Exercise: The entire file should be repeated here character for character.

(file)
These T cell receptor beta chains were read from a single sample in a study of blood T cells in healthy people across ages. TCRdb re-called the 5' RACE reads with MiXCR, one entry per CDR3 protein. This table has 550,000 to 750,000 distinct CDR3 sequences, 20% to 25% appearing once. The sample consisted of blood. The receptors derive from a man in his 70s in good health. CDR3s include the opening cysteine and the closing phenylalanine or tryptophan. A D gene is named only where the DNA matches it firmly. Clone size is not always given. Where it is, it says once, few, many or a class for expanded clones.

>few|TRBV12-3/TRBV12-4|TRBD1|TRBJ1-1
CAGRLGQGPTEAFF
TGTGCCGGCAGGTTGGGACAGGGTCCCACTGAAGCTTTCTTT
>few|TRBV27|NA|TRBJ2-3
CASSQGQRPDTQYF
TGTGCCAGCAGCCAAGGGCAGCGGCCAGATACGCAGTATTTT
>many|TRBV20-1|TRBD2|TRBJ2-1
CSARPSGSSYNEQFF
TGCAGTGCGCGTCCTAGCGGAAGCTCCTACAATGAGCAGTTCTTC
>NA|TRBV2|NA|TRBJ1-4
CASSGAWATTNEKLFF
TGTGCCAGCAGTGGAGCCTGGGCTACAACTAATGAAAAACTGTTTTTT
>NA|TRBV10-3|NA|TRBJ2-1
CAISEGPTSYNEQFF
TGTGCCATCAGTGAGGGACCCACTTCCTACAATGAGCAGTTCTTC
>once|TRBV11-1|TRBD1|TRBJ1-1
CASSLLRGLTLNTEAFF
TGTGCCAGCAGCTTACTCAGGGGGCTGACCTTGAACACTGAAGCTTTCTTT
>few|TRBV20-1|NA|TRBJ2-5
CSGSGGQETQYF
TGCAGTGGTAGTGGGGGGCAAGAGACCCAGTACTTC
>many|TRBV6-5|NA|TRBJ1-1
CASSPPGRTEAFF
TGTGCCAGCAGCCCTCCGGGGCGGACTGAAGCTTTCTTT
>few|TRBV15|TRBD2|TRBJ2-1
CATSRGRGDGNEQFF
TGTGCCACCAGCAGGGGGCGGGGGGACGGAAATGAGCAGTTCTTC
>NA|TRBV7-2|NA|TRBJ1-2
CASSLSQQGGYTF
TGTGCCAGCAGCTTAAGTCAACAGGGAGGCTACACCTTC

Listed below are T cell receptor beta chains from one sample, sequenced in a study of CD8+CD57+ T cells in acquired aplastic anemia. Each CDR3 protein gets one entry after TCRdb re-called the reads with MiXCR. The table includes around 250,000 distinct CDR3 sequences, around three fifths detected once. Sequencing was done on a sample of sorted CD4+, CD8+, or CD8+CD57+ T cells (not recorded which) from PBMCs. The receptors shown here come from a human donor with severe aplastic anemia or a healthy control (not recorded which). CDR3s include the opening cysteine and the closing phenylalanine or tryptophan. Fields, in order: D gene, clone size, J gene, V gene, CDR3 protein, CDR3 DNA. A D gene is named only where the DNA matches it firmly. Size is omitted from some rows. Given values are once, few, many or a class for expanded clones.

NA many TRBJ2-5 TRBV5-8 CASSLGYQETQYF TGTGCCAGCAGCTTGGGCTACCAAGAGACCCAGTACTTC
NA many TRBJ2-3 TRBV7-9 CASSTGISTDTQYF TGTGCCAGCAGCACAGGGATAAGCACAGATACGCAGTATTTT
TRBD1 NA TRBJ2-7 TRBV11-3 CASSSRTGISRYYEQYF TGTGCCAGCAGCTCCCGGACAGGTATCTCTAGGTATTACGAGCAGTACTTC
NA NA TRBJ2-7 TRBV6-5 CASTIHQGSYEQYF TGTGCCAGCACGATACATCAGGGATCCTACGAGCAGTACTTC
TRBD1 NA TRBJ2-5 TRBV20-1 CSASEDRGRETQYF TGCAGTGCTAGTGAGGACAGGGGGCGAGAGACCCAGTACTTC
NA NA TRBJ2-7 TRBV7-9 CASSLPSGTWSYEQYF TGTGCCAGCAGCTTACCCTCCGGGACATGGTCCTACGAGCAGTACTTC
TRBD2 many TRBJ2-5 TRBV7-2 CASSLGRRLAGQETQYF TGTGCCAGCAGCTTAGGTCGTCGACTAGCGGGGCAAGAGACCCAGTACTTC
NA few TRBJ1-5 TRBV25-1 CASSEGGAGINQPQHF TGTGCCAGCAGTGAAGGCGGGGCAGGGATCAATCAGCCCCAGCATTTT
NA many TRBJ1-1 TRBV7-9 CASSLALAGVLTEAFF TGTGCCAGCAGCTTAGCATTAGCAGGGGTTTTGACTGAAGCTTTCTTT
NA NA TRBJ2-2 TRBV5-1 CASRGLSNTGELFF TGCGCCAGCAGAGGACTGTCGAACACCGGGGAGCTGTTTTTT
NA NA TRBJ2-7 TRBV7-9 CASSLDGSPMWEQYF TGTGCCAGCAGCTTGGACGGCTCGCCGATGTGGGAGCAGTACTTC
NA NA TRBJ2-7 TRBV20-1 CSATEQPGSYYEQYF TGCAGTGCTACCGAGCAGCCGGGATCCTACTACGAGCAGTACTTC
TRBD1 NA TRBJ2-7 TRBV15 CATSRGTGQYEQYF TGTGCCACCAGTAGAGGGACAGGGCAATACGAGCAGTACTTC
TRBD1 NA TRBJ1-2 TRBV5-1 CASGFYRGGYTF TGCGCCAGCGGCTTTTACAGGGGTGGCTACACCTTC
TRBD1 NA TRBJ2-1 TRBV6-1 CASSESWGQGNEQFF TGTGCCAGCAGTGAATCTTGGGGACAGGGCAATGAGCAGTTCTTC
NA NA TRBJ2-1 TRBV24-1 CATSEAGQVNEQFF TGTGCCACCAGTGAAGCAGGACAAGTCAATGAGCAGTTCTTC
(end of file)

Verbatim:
These T cell receptor beta chains were read from a single sample in a study of blood T cells in healthy people across ages. TCRdb re-called the 5' RACE reads with MiXCR, one entry per CDR3 protein. This table has 550,000 to 750,000 distinct CDR3 sequences, 20% to 25% appearing once. The sample consisted of blood. The receptors derive from a man in his 70s in good health. CDR3s include the opening cysteine and the closing phenylalanine or tryptophan. A D gene is named only where the DNA matches it firmly. Clone size is not always given. Where it is, it says once, few, many or a class for expanded clones.

>few|TRBV12-3/TRBV12-4|TRBD1|TRBJ1-1
CAGRLGQGPTEAFF
TGTGCCGGCAGGTTGGGACAGGGTCCCACTGAAGCTTTCTTT
>few|TRBV27|NA|TRBJ2-3
CASSQGQRPDTQYF
TGTGCCAGCAGCCAAGGGCAGCGGCCAGATACGCAGTATTTT
>many|TRBV20-1|TRBD2|TRBJ2-1
CSARPSGSSYNEQFF
TGCAGTGCGCGTCCTAGCGGAAGCTCCTACAATGAGCAGTTCTTC
>NA|TRBV2|NA|TRBJ1-4
CASSGAWATTNEKLFF
TGTGCCAGCAGTGGAGCCTGGGCTACAACTAATGAAAAACTGTTTTTT
>NA|TRBV10-3|NA|TRBJ2-1
CAISEGPTSYNEQFF
TGTGCCATCAGTGAGGGACCCACTTCCTACAATGAGCAGTTCTTC
>once|TRBV11-1|TRBD1|TRBJ1-1
CASSLLRGLTLNTEAFF
TGTGCCAGCAGCTTACTCAGGGGGCTGACCTTGAACACTGAAGCTTTCTTT
>few|TRBV20-1|NA|TRBJ2-5
CSGSGGQETQYF
TGCAGTGGTAGTGGGGGGCAAGAGACCCAGTACTTC
>many|TRBV6-5|NA|TRBJ1-1
CASSPPGRTEAFF
TGTGCCAGCAGCCCTCCGGGGCGGACTGAAGCTTTCTTT
>few|TRBV15|TRBD2|TRBJ2-1
CATSRGRGDGNEQFF
TGTGCCACCAGCAGGGGGCGGGGGGACGGAAATGAGCAGTTCTTC
>NA|TRBV7-2|NA|TRBJ1-2
CASSLSQQGGYTF
TGTGCCAGCAGCTTAAGTCAACAGGGAGGCTACACCTTC

Listed below are T cell receptor beta chains from one sample, sequenced in a study of CD8+CD57+ T cells in acquired aplastic anemia. Each CDR3 protein gets one entry after TCRdb re-called the reads with MiXCR. The table includes around 250,000 distinct CDR3 sequences, around three fifths detected once. Sequencing was done on a sample of sorted CD4+, CD8+, or CD8+CD57+ T cells (not recorded which) from PBMCs. The receptors shown here come from a human donor with severe aplastic anemia or a healthy control (not recorded which). CDR3s include the opening cysteine and the closing phenylalanine or tryptophan. Fields, in order: D gene, clone size, J gene, V gene, CDR3 protein, CDR3 DNA. A D gene is named only where the DNA matches it firmly. Size is omitted from some rows. Given values are once, few, many or a class for expanded clones.

NA many TRBJ2-5 TRBV5-8 CASSLGYQETQYF TGTGCCAGCAGCTTGGGCTACCAAGAGACCCAGTACTTC
NA many TRBJ2-3 TRBV7-9 CASSTGISTDTQYF TGTGCCAGCAGCACAGGGATAAGCACAGATACGCAGTATTTT
TRBD1 NA TRBJ2-7 TRBV11-3 CASSSRTGISRYYEQYF TGTGCCAGCAGCTCCCGGACAGGTATCTCTAGGTATTACGAGCAGTACTTC
NA NA TRBJ2-7 TRBV6-5 CASTIHQGSYEQYF TGTGCCAGCACGATACATCAGGGATCCTACGAGCAGTACTTC
TRBD1 NA TRBJ2-5 TRBV20-1 CSASEDRGRETQYF TGCAGTGCTAGTGAGGACAGGGGGCGAGAGACCCAGTACTTC
NA NA TRBJ2-7 TRBV7-9 CASSLPSGTWSYEQYF TGTGCCAGCAGCTTACCCTCCGGGACATGGTCCTACGAGCAGTACTTC
TRBD2 many TRBJ2-5 TRBV7-2 CASSLGRRLAGQETQYF TGTGCCAGCAGCTTAGGTCGTCGACTAGCGGGGCAAGAGACCCAGTACTTC
NA few TRBJ1-5 TRBV25-1 CASSEGGAGINQPQHF TGTGCCAGCAGTGAAGGCGGGGCAGGGATCAATCAGCCCCAGCATTTT
NA many TRBJ1-1 TRBV7-9 CASSLALAGVLTEAFF TGTGCCAGCAGCTTAGCATTAGCAGGGGTTTTGACTGAAGCTTTCTTT
NA NA TRBJ2-2 TRBV5-1 CASRGLSNTGELFF TGCGCCAGCAGAGGACTGTCGAACACCGGGGAGCTGTTTTTT
NA NA TRBJ2-7 TRBV7-9 CASSLDGSPMWEQYF TGTGCCAGCAGCTTGGACGGCTCGCCGATGTGGGAGCAGTACTTC
NA NA TRBJ2-7 TRBV20-1 CSATEQPGSYYEQYF TGCAGTGCTACCGAGCAGCCGGGATCCTACTACGAGCAGTACTTC
TRBD1 NA TRBJ2-7 TRBV15 CATSRGTGQYEQYF TGTGCCACCAGTAGAGGGACAGGGCAATACGAGCAGTACTTC
TRBD1 NA TRBJ1-2 TRBV5-1 CASGFYRGGYTF TGCGCCAGCGGCTTTTACAGGGGTGGCTACACCTTC
TRBD1 NA TRBJ2-1 TRBV6-1 CASSESWGQGNEQFF TGTGCCAGCAGTGAATCTTGGGGACAGGGCAATGAGCAGTTCTTC
NA NA TRBJ2-1 TRBV24-1 CATSEAGQVNEQFF TGTGCCACCAGTGAAGCAGGACAAGTCAATGAGCAGTTCTTC